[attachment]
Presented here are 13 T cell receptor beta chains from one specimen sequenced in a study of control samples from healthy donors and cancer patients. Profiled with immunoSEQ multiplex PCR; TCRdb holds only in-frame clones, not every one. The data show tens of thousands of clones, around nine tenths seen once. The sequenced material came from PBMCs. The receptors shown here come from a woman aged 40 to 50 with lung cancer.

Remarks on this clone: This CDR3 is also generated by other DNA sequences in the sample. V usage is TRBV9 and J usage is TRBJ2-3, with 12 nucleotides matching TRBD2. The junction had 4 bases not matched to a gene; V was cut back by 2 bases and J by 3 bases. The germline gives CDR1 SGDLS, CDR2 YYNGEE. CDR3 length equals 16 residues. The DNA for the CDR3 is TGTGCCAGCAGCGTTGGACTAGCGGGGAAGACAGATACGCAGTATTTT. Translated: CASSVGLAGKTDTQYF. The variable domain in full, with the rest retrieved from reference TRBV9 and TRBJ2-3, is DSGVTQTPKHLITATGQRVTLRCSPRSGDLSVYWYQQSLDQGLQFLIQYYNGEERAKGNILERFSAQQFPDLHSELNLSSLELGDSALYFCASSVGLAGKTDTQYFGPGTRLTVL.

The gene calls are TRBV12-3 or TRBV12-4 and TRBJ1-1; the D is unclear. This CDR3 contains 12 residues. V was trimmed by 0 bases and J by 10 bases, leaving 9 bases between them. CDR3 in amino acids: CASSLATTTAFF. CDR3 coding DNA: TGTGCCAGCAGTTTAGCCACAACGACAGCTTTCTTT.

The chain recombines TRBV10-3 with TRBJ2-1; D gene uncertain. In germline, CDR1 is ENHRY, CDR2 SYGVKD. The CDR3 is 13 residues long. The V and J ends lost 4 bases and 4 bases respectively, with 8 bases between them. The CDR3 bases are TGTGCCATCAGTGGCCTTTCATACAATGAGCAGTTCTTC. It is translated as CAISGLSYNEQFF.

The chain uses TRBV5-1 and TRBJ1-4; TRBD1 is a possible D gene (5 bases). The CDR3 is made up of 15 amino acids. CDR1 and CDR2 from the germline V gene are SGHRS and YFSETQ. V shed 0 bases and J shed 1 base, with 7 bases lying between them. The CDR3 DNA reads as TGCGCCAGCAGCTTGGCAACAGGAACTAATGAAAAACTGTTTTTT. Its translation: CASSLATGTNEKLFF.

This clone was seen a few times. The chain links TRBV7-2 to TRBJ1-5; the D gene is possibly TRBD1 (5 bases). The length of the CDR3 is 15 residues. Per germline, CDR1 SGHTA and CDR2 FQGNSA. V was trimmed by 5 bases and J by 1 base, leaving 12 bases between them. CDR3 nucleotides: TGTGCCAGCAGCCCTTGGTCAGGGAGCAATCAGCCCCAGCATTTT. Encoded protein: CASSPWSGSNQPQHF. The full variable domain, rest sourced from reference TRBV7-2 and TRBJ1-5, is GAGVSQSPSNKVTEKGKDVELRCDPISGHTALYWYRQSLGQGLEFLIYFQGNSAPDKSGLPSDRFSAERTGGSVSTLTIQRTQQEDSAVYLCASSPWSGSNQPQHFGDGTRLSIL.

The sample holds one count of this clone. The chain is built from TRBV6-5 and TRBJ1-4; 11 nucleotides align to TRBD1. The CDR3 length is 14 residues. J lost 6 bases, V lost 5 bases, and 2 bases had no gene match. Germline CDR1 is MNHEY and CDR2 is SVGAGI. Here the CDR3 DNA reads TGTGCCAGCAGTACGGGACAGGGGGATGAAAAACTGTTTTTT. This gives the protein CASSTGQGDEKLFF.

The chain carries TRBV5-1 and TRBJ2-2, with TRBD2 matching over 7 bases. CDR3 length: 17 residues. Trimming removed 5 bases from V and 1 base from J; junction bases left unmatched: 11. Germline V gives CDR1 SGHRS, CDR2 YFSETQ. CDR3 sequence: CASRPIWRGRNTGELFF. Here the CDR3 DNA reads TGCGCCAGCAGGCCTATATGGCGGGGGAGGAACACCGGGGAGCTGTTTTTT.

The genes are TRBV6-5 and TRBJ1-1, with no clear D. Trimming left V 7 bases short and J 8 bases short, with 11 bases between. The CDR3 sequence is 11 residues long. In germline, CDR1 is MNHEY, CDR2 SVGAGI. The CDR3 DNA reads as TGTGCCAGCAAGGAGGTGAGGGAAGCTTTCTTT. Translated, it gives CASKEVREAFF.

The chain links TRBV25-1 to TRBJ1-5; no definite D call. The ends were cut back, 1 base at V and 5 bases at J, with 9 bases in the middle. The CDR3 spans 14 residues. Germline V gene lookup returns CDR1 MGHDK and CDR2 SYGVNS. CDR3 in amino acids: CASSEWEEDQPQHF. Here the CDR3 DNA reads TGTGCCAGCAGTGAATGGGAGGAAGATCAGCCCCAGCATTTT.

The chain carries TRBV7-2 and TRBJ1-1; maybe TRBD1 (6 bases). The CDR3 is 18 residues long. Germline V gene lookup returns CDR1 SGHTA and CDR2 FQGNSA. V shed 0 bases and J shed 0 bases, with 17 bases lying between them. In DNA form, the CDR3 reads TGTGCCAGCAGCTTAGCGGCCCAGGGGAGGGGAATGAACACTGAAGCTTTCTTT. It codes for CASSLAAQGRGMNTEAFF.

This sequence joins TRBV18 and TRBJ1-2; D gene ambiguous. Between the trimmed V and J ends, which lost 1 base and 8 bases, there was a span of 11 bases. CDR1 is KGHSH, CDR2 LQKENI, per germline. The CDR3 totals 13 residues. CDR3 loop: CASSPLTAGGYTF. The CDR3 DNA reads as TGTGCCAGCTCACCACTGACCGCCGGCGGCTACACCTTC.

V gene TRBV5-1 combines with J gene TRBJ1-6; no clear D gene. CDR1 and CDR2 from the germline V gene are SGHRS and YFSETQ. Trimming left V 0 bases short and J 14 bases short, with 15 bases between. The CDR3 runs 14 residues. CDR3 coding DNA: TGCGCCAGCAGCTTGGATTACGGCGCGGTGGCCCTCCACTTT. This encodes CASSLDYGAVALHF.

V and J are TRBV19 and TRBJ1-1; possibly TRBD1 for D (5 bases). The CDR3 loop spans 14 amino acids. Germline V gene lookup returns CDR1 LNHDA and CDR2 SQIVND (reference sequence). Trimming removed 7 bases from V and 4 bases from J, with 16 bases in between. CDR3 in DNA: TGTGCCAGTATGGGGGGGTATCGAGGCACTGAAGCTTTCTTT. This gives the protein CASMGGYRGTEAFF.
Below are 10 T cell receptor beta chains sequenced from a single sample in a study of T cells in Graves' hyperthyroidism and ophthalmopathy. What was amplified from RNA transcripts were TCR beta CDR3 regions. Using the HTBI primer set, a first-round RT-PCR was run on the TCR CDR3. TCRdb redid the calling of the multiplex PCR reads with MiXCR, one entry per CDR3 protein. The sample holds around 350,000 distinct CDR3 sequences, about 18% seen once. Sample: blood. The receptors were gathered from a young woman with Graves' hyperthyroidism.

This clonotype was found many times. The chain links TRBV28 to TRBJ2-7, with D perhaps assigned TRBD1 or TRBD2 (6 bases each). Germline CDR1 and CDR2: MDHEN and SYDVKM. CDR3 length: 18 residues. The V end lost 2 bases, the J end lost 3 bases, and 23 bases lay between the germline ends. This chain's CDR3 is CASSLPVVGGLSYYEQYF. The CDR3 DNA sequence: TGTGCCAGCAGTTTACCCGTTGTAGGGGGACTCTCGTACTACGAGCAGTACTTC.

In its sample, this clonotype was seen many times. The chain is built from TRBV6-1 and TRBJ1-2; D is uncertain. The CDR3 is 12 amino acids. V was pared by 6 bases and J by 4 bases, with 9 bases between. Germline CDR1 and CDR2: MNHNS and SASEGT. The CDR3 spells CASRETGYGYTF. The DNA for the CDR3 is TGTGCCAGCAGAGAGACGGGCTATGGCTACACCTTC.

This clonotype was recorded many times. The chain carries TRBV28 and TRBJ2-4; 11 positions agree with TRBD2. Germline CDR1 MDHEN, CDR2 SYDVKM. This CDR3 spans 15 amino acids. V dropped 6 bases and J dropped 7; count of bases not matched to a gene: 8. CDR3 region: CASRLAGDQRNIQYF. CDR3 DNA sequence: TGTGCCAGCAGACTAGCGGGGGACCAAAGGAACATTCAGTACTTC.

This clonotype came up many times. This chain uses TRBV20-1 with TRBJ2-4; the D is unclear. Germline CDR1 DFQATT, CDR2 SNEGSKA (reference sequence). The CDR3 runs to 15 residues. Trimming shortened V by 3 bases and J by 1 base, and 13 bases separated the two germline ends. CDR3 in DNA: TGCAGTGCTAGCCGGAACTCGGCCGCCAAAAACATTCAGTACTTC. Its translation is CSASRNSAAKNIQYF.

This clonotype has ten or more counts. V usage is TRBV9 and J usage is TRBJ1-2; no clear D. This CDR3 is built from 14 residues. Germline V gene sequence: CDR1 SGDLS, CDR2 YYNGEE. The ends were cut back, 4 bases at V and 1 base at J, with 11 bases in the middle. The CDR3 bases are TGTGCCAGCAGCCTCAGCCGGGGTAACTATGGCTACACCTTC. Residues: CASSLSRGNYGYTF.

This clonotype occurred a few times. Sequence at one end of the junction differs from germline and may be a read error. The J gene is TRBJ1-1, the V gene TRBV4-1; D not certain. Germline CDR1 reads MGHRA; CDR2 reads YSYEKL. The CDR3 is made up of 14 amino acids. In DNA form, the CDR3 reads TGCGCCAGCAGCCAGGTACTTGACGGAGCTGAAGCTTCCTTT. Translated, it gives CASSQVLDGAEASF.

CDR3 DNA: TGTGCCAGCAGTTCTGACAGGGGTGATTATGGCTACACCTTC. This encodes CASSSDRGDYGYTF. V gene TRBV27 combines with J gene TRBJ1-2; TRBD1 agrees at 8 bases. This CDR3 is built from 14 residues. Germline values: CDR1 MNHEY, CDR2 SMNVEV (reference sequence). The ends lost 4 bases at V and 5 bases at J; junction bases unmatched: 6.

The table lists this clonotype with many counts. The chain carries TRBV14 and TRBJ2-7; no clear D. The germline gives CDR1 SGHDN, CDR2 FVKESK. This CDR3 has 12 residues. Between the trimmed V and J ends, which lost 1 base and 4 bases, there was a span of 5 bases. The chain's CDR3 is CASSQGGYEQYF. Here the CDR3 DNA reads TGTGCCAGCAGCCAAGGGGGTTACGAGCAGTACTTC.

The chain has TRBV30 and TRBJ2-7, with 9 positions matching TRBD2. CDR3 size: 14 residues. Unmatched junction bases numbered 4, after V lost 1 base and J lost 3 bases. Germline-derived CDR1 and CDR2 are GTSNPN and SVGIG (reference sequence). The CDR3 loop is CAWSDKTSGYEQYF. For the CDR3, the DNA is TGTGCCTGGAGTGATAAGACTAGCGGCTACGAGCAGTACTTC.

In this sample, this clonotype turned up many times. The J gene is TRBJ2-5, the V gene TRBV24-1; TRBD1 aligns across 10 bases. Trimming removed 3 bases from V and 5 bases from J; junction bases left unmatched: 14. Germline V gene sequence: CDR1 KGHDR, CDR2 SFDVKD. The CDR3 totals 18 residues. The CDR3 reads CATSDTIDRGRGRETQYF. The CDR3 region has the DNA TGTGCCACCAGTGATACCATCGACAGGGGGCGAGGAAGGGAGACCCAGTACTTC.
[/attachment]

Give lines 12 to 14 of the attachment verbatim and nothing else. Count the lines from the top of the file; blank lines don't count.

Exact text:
This sequence joins TRBV18 and TRBJ1-2; D gene ambiguous. Between the trimmed V and J ends, which lost 1 base and 8 bases, there was a span of 11 bases. CDR1 is KGHSH, CDR2 LQKENI, per germline. The CDR3 totals 13 residues. CDR3 loop: CASSPLTAGGYTF. The CDR3 DNA reads as TGTGCCAGCTCACCACTGACCGCCGGCGGCTACACCTTC.

V gene TRBV5-1 combines with J gene TRBJ1-6; no clear D gene. CDR1 and CDR2 from the germline V gene are SGHRS and YFSETQ. Trimming left V 0 bases short and J 14 bases short, with 15 bases between. The CDR3 runs 14 residues. CDR3 coding DNA: TGCGCCAGCAGCTTGGATTACGGCGCGGTGGCCCTCCACTTT. This encodes CASSLDYGAVALHF.

V and J are TRBV19 and TRBJ1-1; possibly TRBD1 for D (5 bases). The CDR3 loop spans 14 amino acids. Germline V gene lookup returns CDR1 LNHDA and CDR2 SQIVND (reference sequence). Trimming removed 7 bases from V and 4 bases from J, with 16 bases in between. CDR3 in DNA: TGTGCCAGTATGGGGGGGTATCGAGGCACTGAAGCTTTCTTT. This gives the protein CASMGGYRGTEAFF.